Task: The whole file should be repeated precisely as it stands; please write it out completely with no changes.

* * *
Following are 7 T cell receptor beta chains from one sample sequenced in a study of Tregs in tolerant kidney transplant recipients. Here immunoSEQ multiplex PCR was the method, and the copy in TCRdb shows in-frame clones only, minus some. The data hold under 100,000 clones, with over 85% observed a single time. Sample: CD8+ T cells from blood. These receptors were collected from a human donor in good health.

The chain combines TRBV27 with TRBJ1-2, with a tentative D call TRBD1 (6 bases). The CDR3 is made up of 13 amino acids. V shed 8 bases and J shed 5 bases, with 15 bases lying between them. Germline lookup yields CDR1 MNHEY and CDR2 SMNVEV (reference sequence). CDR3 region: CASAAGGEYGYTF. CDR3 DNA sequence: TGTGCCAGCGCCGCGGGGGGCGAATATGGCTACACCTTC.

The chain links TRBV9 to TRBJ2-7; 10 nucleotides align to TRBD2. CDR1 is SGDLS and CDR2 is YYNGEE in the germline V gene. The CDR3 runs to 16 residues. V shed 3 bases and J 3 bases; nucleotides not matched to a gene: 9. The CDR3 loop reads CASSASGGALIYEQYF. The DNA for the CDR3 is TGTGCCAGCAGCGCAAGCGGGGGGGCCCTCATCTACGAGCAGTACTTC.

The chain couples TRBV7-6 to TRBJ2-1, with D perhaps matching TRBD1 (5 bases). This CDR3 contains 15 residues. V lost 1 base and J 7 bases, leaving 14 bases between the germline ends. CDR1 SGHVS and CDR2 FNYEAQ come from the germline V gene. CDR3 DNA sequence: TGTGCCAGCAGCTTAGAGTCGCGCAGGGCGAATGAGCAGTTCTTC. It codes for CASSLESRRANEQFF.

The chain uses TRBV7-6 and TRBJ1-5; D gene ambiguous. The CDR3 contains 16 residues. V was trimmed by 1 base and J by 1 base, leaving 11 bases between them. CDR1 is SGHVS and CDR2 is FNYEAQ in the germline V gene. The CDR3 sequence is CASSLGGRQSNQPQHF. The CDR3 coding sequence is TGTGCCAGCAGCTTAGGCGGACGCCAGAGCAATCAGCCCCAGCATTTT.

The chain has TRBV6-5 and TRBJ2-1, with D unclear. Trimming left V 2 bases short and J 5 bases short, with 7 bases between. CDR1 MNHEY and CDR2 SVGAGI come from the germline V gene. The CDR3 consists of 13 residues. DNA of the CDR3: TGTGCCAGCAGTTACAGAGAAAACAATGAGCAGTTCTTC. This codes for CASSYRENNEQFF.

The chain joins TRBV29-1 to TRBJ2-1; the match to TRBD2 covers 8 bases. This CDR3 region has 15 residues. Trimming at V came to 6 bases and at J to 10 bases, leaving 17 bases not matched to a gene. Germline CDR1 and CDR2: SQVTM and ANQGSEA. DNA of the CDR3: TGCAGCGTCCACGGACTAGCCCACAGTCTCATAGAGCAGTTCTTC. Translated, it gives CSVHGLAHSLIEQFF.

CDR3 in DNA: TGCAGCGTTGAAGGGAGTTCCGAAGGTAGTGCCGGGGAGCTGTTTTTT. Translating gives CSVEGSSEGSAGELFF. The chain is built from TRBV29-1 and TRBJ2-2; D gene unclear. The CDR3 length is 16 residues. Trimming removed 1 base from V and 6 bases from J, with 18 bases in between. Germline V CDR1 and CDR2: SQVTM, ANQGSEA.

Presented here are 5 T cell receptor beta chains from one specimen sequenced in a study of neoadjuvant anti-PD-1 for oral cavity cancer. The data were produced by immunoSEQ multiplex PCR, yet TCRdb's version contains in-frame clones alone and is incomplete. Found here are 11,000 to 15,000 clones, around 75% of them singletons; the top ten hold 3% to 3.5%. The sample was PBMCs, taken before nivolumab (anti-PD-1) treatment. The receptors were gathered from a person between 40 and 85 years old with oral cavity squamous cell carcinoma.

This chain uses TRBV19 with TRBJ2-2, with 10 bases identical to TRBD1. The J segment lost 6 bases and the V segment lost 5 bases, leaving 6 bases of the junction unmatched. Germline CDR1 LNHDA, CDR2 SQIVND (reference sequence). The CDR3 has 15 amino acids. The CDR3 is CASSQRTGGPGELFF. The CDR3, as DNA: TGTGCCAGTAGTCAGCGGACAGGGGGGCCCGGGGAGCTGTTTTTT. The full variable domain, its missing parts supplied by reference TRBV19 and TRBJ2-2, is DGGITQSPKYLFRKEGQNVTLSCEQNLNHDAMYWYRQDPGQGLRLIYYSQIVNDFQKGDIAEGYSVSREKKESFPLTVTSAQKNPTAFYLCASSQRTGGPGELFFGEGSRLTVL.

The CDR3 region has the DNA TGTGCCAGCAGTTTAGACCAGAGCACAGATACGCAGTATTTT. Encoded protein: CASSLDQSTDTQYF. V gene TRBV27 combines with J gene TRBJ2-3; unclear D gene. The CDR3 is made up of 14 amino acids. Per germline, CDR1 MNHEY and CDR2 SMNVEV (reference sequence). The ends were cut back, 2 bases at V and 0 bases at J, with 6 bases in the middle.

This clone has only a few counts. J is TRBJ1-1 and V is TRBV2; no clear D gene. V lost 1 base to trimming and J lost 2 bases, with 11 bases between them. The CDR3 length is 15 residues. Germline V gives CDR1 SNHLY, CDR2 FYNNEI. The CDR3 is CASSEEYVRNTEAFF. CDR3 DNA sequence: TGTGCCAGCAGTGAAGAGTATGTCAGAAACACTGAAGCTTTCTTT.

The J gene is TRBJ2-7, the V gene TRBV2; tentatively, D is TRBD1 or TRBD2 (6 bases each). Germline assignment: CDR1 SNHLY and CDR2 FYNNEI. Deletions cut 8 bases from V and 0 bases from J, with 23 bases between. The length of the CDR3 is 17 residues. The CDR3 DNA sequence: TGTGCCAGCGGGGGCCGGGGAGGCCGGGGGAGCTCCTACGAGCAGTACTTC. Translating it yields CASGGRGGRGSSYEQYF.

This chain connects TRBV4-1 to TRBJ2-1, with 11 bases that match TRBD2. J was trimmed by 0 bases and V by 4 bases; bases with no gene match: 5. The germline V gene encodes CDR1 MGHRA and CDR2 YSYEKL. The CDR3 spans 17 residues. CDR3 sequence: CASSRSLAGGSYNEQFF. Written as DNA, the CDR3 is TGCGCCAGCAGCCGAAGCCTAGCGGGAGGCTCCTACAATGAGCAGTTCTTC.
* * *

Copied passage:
Following are 7 T cell receptor beta chains from one sample sequenced in a study of Tregs in tolerant kidney transplant recipients. Here immunoSEQ multiplex PCR was the method, and the copy in TCRdb shows in-frame clones only, minus some. The data hold under 100,000 clones, with over 85% observed a single time. Sample: CD8+ T cells from blood. These receptors were collected from a human donor in good health.

The chain combines TRBV27 with TRBJ1-2, with a tentative D call TRBD1 (6 bases). The CDR3 is made up of 13 amino acids. V shed 8 bases and J shed 5 bases, with 15 bases lying between them. Germline lookup yields CDR1 MNHEY and CDR2 SMNVEV (reference sequence). CDR3 region: CASAAGGEYGYTF. CDR3 DNA sequence: TGTGCCAGCGCCGCGGGGGGCGAATATGGCTACACCTTC.

The chain links TRBV9 to TRBJ2-7; 10 nucleotides align to TRBD2. CDR1 is SGDLS and CDR2 is YYNGEE in the germline V gene. The CDR3 runs to 16 residues. V shed 3 bases and J 3 bases; nucleotides not matched to a gene: 9. The CDR3 loop reads CASSASGGALIYEQYF. The DNA for the CDR3 is TGTGCCAGCAGCGCAAGCGGGGGGGCCCTCATCTACGAGCAGTACTTC.

The chain couples TRBV7-6 to TRBJ2-1, with D perhaps matching TRBD1 (5 bases). This CDR3 contains 15 residues. V lost 1 base and J 7 bases, leaving 14 bases between the germline ends. CDR1 SGHVS and CDR2 FNYEAQ come from the germline V gene. CDR3 DNA sequence: TGTGCCAGCAGCTTAGAGTCGCGCAGGGCGAATGAGCAGTTCTTC. It codes for CASSLESRRANEQFF.

The chain uses TRBV7-6 and TRBJ1-5; D gene ambiguous. The CDR3 contains 16 residues. V was trimmed by 1 base and J by 1 base, leaving 11 bases between them. CDR1 is SGHVS and CDR2 is FNYEAQ in the germline V gene. The CDR3 sequence is CASSLGGRQSNQPQHF. The CDR3 coding sequence is TGTGCCAGCAGCTTAGGCGGACGCCAGAGCAATCAGCCCCAGCATTTT.

The chain has TRBV6-5 and TRBJ2-1, with D unclear. Trimming left V 2 bases short and J 5 bases short, with 7 bases between. CDR1 MNHEY and CDR2 SVGAGI come from the germline V gene. The CDR3 consists of 13 residues. DNA of the CDR3: TGTGCCAGCAGTTACAGAGAAAACAATGAGCAGTTCTTC. This codes for CASSYRENNEQFF.

The chain joins TRBV29-1 to TRBJ2-1; the match to TRBD2 covers 8 bases. This CDR3 region has 15 residues. Trimming at V came to 6 bases and at J to 10 bases, leaving 17 bases not matched to a gene. Germline CDR1 and CDR2: SQVTM and ANQGSEA. DNA of the CDR3: TGCAGCGTCCACGGACTAGCCCACAGTCTCATAGAGCAGTTCTTC. Translated, it gives CSVHGLAHSLIEQFF.

CDR3 in DNA: TGCAGCGTTGAAGGGAGTTCCGAAGGTAGTGCCGGGGAGCTGTTTTTT. Translating gives CSVEGSSEGSAGELFF. The chain is built from TRBV29-1 and TRBJ2-2; D gene unclear. The CDR3 length is 16 residues. Trimming removed 1 base from V and 6 bases from J, with 18 bases in between. Germline V CDR1 and CDR2: SQVTM, ANQGSEA.

Presented here are 5 T cell receptor beta chains from one specimen sequenced in a study of neoadjuvant anti-PD-1 for oral cavity cancer. The data were produced by immunoSEQ multiplex PCR, yet TCRdb's version contains in-frame clones alone and is incomplete. Found here are 11,000 to 15,000 clones, around 75% of them singletons; the top ten hold 3% to 3.5%. The sample was PBMCs, taken before nivolumab (anti-PD-1) treatment. The receptors were gathered from a person between 40 and 85 years old with oral cavity squamous cell carcinoma.

This chain uses TRBV19 with TRBJ2-2, with 10 bases identical to TRBD1. The J segment lost 6 bases and the V segment lost 5 bases, leaving 6 bases of the junction unmatched. Germline CDR1 LNHDA, CDR2 SQIVND (reference sequence). The CDR3 has 15 amino acids. The CDR3 is CASSQRTGGPGELFF. The CDR3, as DNA: TGTGCCAGTAGTCAGCGGACAGGGGGGCCCGGGGAGCTGTTTTTT. The full variable domain, its missing parts supplied by reference TRBV19 and TRBJ2-2, is DGGITQSPKYLFRKEGQNVTLSCEQNLNHDAMYWYRQDPGQGLRLIYYSQIVNDFQKGDIAEGYSVSREKKESFPLTVTSAQKNPTAFYLCASSQRTGGPGELFFGEGSRLTVL.

The CDR3 region has the DNA TGTGCCAGCAGTTTAGACCAGAGCACAGATACGCAGTATTTT. Encoded protein: CASSLDQSTDTQYF. V gene TRBV27 combines with J gene TRBJ2-3; unclear D gene. The CDR3 is made up of 14 amino acids. Per germline, CDR1 MNHEY and CDR2 SMNVEV (reference sequence). The ends were cut back, 2 bases at V and 0 bases at J, with 6 bases in the middle.

This clone has only a few counts. J is TRBJ1-1 and V is TRBV2; no clear D gene. V lost 1 base to trimming and J lost 2 bases, with 11 bases between them. The CDR3 length is 15 residues. Germline V gives CDR1 SNHLY, CDR2 FYNNEI. The CDR3 is CASSEEYVRNTEAFF. CDR3 DNA sequence: TGTGCCAGCAGTGAAGAGTATGTCAGAAACACTGAAGCTTTCTTT.

The J gene is TRBJ2-7, the V gene TRBV2; tentatively, D is TRBD1 or TRBD2 (6 bases each). Germline assignment: CDR1 SNHLY and CDR2 FYNNEI. Deletions cut 8 bases from V and 0 bases from J, with 23 bases between. The length of the CDR3 is 17 residues. The CDR3 DNA sequence: TGTGCCAGCGGGGGCCGGGGAGGCCGGGGGAGCTCCTACGAGCAGTACTTC. Translating it yields CASGGRGGRGSSYEQYF.

This chain connects TRBV4-1 to TRBJ2-1, with 11 bases that match TRBD2. J was trimmed by 0 bases and V by 4 bases; bases with no gene match: 5. The germline V gene encodes CDR1 MGHRA and CDR2 YSYEKL. The CDR3 spans 17 residues. CDR3 sequence: CASSRSLAGGSYNEQFF. Written as DNA, the CDR3 is TGCGCCAGCAGCCGAAGCCTAGCGGGAGGCTCCTACAATGAGCAGTTCTTC.